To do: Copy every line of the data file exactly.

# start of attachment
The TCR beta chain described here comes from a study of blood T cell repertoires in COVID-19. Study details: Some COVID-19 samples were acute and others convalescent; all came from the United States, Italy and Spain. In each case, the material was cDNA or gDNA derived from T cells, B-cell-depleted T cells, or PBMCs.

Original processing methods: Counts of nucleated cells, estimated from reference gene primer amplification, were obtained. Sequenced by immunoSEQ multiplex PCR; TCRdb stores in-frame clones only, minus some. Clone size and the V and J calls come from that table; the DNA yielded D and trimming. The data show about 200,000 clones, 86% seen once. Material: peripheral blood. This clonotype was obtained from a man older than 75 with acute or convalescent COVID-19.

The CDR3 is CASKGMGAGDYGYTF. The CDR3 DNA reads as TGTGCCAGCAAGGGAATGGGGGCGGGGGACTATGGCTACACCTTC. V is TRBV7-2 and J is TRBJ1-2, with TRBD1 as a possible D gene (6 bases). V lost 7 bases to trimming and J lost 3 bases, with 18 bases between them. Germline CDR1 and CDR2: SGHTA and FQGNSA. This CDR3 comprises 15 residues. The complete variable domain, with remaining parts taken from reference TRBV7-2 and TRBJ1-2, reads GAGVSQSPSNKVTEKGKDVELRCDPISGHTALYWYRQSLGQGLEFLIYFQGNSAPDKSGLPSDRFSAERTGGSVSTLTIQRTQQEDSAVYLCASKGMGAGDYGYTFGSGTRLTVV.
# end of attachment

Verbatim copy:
The TCR beta chain described here comes from a study of blood T cell repertoires in COVID-19. Study details: Some COVID-19 samples were acute and others convalescent; all came from the United States, Italy and Spain. In each case, the material was cDNA or gDNA derived from T cells, B-cell-depleted T cells, or PBMCs.

Original processing methods: Counts of nucleated cells, estimated from reference gene primer amplification, were obtained. Sequenced by immunoSEQ multiplex PCR; TCRdb stores in-frame clones only, minus some. Clone size and the V and J calls come from that table; the DNA yielded D and trimming. The data show about 200,000 clones, 86% seen once. Material: peripheral blood. This clonotype was obtained from a man older than 75 with acute or convalescent COVID-19.

The CDR3 is CASKGMGAGDYGYTF. The CDR3 DNA reads as TGTGCCAGCAAGGGAATGGGGGCGGGGGACTATGGCTACACCTTC. V is TRBV7-2 and J is TRBJ1-2, with TRBD1 as a possible D gene (6 bases). V lost 7 bases to trimming and J lost 3 bases, with 18 bases between them. Germline CDR1 and CDR2: SGHTA and FQGNSA. This CDR3 comprises 15 residues. The complete variable domain, with remaining parts taken from reference TRBV7-2 and TRBJ1-2, reads GAGVSQSPSNKVTEKGKDVELRCDPISGHTALYWYRQSLGQGLEFLIYFQGNSAPDKSGLPSDRFSAERTGGSVSTLTIQRTQQEDSAVYLCASKGMGAGDYGYTFGSGTRLTVV.